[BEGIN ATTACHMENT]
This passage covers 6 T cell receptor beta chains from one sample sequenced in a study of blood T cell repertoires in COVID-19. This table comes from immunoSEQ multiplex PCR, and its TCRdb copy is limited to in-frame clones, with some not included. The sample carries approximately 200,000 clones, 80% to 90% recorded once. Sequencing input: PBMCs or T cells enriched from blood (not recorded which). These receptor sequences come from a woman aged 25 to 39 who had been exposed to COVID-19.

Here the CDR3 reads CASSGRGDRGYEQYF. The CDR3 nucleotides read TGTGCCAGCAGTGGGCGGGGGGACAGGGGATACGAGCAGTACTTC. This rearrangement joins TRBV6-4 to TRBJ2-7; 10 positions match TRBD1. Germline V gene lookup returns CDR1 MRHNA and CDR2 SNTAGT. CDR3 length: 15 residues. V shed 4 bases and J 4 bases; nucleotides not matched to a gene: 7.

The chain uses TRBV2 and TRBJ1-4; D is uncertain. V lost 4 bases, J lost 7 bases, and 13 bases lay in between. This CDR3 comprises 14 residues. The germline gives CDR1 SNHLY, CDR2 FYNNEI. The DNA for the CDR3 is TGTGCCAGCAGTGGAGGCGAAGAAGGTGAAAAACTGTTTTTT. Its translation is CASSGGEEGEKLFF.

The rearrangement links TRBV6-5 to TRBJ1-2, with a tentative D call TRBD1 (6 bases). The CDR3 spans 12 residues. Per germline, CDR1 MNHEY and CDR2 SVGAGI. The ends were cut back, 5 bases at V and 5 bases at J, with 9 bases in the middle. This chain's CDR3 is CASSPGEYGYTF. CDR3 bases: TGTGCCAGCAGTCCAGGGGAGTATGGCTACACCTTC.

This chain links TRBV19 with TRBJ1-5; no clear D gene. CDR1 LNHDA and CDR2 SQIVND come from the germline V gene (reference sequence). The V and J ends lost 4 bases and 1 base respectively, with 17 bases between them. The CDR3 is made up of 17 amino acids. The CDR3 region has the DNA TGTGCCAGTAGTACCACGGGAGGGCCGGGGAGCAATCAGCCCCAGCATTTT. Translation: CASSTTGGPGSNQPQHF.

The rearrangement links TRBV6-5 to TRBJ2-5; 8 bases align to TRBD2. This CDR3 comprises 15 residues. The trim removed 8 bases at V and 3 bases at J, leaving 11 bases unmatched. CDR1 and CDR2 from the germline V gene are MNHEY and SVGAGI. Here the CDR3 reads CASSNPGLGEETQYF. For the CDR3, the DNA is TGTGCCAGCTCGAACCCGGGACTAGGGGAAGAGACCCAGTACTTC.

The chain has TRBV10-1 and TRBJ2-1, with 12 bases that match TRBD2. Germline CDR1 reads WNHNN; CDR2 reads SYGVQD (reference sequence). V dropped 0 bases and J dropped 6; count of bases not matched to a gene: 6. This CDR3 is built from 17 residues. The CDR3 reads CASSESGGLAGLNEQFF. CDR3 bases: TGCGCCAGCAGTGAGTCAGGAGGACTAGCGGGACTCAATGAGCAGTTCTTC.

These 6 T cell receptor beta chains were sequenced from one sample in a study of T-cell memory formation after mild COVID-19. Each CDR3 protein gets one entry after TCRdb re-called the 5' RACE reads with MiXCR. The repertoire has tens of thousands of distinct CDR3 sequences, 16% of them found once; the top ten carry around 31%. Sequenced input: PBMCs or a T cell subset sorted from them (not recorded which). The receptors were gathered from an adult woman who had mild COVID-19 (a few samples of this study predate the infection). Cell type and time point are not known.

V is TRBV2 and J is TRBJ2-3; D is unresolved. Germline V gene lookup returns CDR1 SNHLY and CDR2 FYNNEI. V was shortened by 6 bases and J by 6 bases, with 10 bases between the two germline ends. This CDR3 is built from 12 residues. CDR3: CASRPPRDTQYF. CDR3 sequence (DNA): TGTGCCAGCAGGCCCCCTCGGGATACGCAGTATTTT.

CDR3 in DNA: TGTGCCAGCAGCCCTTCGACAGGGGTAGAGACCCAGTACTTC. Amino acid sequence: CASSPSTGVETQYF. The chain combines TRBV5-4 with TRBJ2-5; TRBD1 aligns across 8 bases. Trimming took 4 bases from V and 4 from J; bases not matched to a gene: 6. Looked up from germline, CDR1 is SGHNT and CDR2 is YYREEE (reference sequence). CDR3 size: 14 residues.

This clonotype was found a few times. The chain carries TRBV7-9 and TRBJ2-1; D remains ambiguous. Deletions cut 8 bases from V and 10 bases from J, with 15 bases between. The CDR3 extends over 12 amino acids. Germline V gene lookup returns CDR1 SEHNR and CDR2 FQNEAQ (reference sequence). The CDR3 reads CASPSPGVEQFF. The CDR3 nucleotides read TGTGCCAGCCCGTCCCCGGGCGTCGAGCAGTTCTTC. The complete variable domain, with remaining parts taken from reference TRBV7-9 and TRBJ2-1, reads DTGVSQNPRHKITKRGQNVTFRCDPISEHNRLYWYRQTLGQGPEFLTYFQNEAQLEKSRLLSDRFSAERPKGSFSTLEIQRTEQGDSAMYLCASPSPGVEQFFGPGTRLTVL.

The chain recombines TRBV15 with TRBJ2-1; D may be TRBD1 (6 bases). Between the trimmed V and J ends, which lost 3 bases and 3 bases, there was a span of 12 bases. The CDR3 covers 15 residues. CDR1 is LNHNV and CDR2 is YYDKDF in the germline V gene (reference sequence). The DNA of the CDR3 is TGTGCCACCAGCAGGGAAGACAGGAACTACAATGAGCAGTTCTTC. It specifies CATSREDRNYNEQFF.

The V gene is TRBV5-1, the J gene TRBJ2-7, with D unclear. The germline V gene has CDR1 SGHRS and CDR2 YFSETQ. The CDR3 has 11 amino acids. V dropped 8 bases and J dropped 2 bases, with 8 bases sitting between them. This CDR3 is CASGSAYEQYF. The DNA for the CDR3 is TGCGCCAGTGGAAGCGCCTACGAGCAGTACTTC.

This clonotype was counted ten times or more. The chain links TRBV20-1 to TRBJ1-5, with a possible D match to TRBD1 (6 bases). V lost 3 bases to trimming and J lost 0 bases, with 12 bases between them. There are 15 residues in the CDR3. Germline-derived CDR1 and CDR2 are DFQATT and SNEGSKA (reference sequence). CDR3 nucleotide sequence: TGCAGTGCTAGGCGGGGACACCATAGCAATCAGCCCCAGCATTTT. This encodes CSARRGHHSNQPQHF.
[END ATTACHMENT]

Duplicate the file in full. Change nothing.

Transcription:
This passage covers 6 T cell receptor beta chains from one sample sequenced in a study of blood T cell repertoires in COVID-19. This table comes from immunoSEQ multiplex PCR, and its TCRdb copy is limited to in-frame clones, with some not included. The sample carries approximately 200,000 clones, 80% to 90% recorded once. Sequencing input: PBMCs or T cells enriched from blood (not recorded which). These receptor sequences come from a woman aged 25 to 39 who had been exposed to COVID-19.

Here the CDR3 reads CASSGRGDRGYEQYF. The CDR3 nucleotides read TGTGCCAGCAGTGGGCGGGGGGACAGGGGATACGAGCAGTACTTC. This rearrangement joins TRBV6-4 to TRBJ2-7; 10 positions match TRBD1. Germline V gene lookup returns CDR1 MRHNA and CDR2 SNTAGT. CDR3 length: 15 residues. V shed 4 bases and J 4 bases; nucleotides not matched to a gene: 7.

The chain uses TRBV2 and TRBJ1-4; D is uncertain. V lost 4 bases, J lost 7 bases, and 13 bases lay in between. This CDR3 comprises 14 residues. The germline gives CDR1 SNHLY, CDR2 FYNNEI. The DNA for the CDR3 is TGTGCCAGCAGTGGAGGCGAAGAAGGTGAAAAACTGTTTTTT. Its translation is CASSGGEEGEKLFF.

The rearrangement links TRBV6-5 to TRBJ1-2, with a tentative D call TRBD1 (6 bases). The CDR3 spans 12 residues. Per germline, CDR1 MNHEY and CDR2 SVGAGI. The ends were cut back, 5 bases at V and 5 bases at J, with 9 bases in the middle. This chain's CDR3 is CASSPGEYGYTF. CDR3 bases: TGTGCCAGCAGTCCAGGGGAGTATGGCTACACCTTC.

This chain links TRBV19 with TRBJ1-5; no clear D gene. CDR1 LNHDA and CDR2 SQIVND come from the germline V gene (reference sequence). The V and J ends lost 4 bases and 1 base respectively, with 17 bases between them. The CDR3 is made up of 17 amino acids. The CDR3 region has the DNA TGTGCCAGTAGTACCACGGGAGGGCCGGGGAGCAATCAGCCCCAGCATTTT. Translation: CASSTTGGPGSNQPQHF.

The rearrangement links TRBV6-5 to TRBJ2-5; 8 bases align to TRBD2. This CDR3 comprises 15 residues. The trim removed 8 bases at V and 3 bases at J, leaving 11 bases unmatched. CDR1 and CDR2 from the germline V gene are MNHEY and SVGAGI. Here the CDR3 reads CASSNPGLGEETQYF. For the CDR3, the DNA is TGTGCCAGCTCGAACCCGGGACTAGGGGAAGAGACCCAGTACTTC.

The chain has TRBV10-1 and TRBJ2-1, with 12 bases that match TRBD2. Germline CDR1 reads WNHNN; CDR2 reads SYGVQD (reference sequence). V dropped 0 bases and J dropped 6; count of bases not matched to a gene: 6. This CDR3 is built from 17 residues. The CDR3 reads CASSESGGLAGLNEQFF. CDR3 bases: TGCGCCAGCAGTGAGTCAGGAGGACTAGCGGGACTCAATGAGCAGTTCTTC.

These 6 T cell receptor beta chains were sequenced from one sample in a study of T-cell memory formation after mild COVID-19. Each CDR3 protein gets one entry after TCRdb re-called the 5' RACE reads with MiXCR. The repertoire has tens of thousands of distinct CDR3 sequences, 16% of them found once; the top ten carry around 31%. Sequenced input: PBMCs or a T cell subset sorted from them (not recorded which). The receptors were gathered from an adult woman who had mild COVID-19 (a few samples of this study predate the infection). Cell type and time point are not known.

V is TRBV2 and J is TRBJ2-3; D is unresolved. Germline V gene lookup returns CDR1 SNHLY and CDR2 FYNNEI. V was shortened by 6 bases and J by 6 bases, with 10 bases between the two germline ends. This CDR3 is built from 12 residues. CDR3: CASRPPRDTQYF. CDR3 sequence (DNA): TGTGCCAGCAGGCCCCCTCGGGATACGCAGTATTTT.

CDR3 in DNA: TGTGCCAGCAGCCCTTCGACAGGGGTAGAGACCCAGTACTTC. Amino acid sequence: CASSPSTGVETQYF. The chain combines TRBV5-4 with TRBJ2-5; TRBD1 aligns across 8 bases. Trimming took 4 bases from V and 4 from J; bases not matched to a gene: 6. Looked up from germline, CDR1 is SGHNT and CDR2 is YYREEE (reference sequence). CDR3 size: 14 residues.

This clonotype was found a few times. The chain carries TRBV7-9 and TRBJ2-1; D remains ambiguous. Deletions cut 8 bases from V and 10 bases from J, with 15 bases between. The CDR3 extends over 12 amino acids. Germline V gene lookup returns CDR1 SEHNR and CDR2 FQNEAQ (reference sequence). The CDR3 reads CASPSPGVEQFF. The CDR3 nucleotides read TGTGCCAGCCCGTCCCCGGGCGTCGAGCAGTTCTTC. The complete variable domain, with remaining parts taken from reference TRBV7-9 and TRBJ2-1, reads DTGVSQNPRHKITKRGQNVTFRCDPISEHNRLYWYRQTLGQGPEFLTYFQNEAQLEKSRLLSDRFSAERPKGSFSTLEIQRTEQGDSAMYLCASPSPGVEQFFGPGTRLTVL.

The chain recombines TRBV15 with TRBJ2-1; D may be TRBD1 (6 bases). Between the trimmed V and J ends, which lost 3 bases and 3 bases, there was a span of 12 bases. The CDR3 covers 15 residues. CDR1 is LNHNV and CDR2 is YYDKDF in the germline V gene (reference sequence). The DNA of the CDR3 is TGTGCCACCAGCAGGGAAGACAGGAACTACAATGAGCAGTTCTTC. It specifies CATSREDRNYNEQFF.

The V gene is TRBV5-1, the J gene TRBJ2-7, with D unclear. The germline V gene has CDR1 SGHRS and CDR2 YFSETQ. The CDR3 has 11 amino acids. V dropped 8 bases and J dropped 2 bases, with 8 bases sitting between them. This CDR3 is CASGSAYEQYF. The DNA for the CDR3 is TGCGCCAGTGGAAGCGCCTACGAGCAGTACTTC.

This clonotype was counted ten times or more. The chain links TRBV20-1 to TRBJ1-5, with a possible D match to TRBD1 (6 bases). V lost 3 bases to trimming and J lost 0 bases, with 12 bases between them. There are 15 residues in the CDR3. Germline-derived CDR1 and CDR2 are DFQATT and SNEGSKA (reference sequence). CDR3 nucleotide sequence: TGCAGTGCTAGGCGGGGACACCATAGCAATCAGCCCCAGCATTTT. This encodes CSARRGHHSNQPQHF.